Legalization is so close I can taste it, dear reader—it's sweet, despite the notes of aged frustration. As we pointed out recently, nearly three-quarters of New Mexicans are in favor of legalizing recreational cannabis in their own communities, and it finally looks like they'll have a chance of seeing their dreams come true. Last week, state Rep. Javier Martinez, of Albuquerque, told reporters that he plans to pre-file a bill to legalize recreational marijuana for adult users over 21.
According to KRQE, Martinez, a member of Gov. Michelle Lujan Grisham's cannabis working group, plans to follow recommendations laid out by the group earlier this year. Those recommendations include regulating a private marijuana market in a similar manner to the already existing alcohol market, requiring clear labeling on cannabis-infused products, investing in law enforcement programs, barring communities from opting out of legal cannabis sales, creating social equity programs, maintaining a “robust” medical program and allowing counties and municipalities to enact their own zoning and licensing regulations.
Martinez said sales tax would be eliminated on all medical cannabis products to protect the program. He also said subsidies would be created for low-income patients. Considering that the only people who seem to be against legalizing marijuana in New Mexico are medical cannabis lobby groups, it might be the surest method of getting the bill passed.
This year's legislative session begins Jan. 21.
Coca-Cola has once again denied rumors that it plans to produce a CBD-infused soft drink after a viral video stirred the public's imagination.
The rumors started after a YouTuber called Gabor the Blind Guy posted a since-deleted video featuring what he claimed was a prototype child-proof can of Coca-Cola designed for a future CBD-infused product. In the video, Gabor said the can he's testing contains regular Coca-Cola but is outfitted with a special plastic cap to prevent children from opening it.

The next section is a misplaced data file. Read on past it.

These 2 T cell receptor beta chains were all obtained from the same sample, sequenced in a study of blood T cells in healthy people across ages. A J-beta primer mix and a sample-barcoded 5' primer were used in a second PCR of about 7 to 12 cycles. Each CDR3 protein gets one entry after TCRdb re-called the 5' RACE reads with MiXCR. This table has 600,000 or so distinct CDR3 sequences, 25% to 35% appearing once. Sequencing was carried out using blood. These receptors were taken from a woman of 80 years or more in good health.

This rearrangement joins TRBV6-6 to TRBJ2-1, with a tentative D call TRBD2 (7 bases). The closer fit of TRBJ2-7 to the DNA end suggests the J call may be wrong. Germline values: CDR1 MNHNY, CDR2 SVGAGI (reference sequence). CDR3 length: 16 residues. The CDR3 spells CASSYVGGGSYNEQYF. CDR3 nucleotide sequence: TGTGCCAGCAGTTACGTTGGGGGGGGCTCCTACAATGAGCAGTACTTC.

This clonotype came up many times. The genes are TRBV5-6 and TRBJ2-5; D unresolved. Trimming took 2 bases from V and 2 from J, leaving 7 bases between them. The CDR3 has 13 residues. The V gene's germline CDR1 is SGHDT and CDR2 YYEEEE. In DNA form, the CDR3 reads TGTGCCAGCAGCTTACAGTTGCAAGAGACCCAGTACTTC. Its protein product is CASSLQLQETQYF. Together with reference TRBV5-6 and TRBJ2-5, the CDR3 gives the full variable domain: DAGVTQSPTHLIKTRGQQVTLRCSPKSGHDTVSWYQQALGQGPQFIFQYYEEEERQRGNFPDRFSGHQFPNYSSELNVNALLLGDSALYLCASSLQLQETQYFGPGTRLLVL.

“My dad is a head engineer for a company that produces bottling and capping machines for many major pharmaceutical and food companies,” Gabor said in the clip. “Recently, he was approached by Coca-Cola in Canada to design and build a machine that puts a child-proof cap on cans of Coca-Cola … In Canada, Coca-Cola is coming out with a new line of Coca-Cola that contains CBD extracts.”
In an emailed statement to Bloomberg, Coca-Cola said, “These rumors are untrue. As we have stated many times, we have no plans to enter the CBD market.” Of course, it doesn't help that in 2018, the company told reporters it was eyeballing the CBD drink market.
Last month, Major League Baseball made the startling announcement that it was removing marijuana from the list of “drugs of abuse.” That means players will finally be able to benefit from using medicinal cannabis and CBD without fear of losing their jobs.
According to a statement from MLB and the players union, removing the ban on cannabis is only one of the major changes made to the organization's drug policy. As of spring training, players will now be tested for opioids, fentanyl, cocaine and synthetic THC along with the other “drugs of abuse.” Under the new policy, players will also be required to attend educational programs on “the dangers of opioid pain medication and practical approaches to marijuana.”
According to CNN, players who test positive for one of the “drugs of abuse” will be prescribed a treatment plan by a treatment board of medical professionals. Those who refuse an evaluation or don't cooperate with the treatment board will be subject to discipline. MLB said “marijuana-related conduct” will be treated in the same manner as “alcohol-related conduct.”
MLB Commissioner Rob Manfred told reporters that the oxycodone-related death of 27-year-old Los Angeles Angels' pitcher Tyler Skaggs in July was a motivating factor in the policy change.
While taking part in a radio interview on 105.3 The Fan in Dallas, Texas, Jerry Jones, owner of football team the Dallas Cowboys, said he expects the National Football League (NFL) to adjust its drug policy in a similar fashion following the MLB move.
New research has found that regular cannabis use can cause dangerous changes in the structure of the heart.
A study published last month in the journal JACC: Cardiovascular Imaging, “Association Between Recreational Cannabis Use and Cardiac Structure and Function,” found that frequent marijuana users in the United Kingdom had larger left ventricles and showed early signs of impaired heart function when compared to those who only rarely used cannabis or never used at all. The participants were evaluated with the use of magnetic resonance imaging (MRI) tests, which captured detailed images of their hearts.
The authors conceded that there were problems with the paper, including a mostly white study population, the use of self-reported marijuana consumption data and the small sampling of regular cannabis users. Only 47 of the 3,407 study participants reported regularly using cannabis. Lead author and Queen Mary University of London researcher Mohammed Khanji also noted that the study was based on early findings and the changes that were detected were subtle. He says the need for further study has been highlighted, however.
“We urgently need systematic research to identify the long-term implications of regular consumption of cannabis on the heart and blood vessels,” Khanji says. “This would allow health professionals and policymakers to improve advice to patients and the wider public.”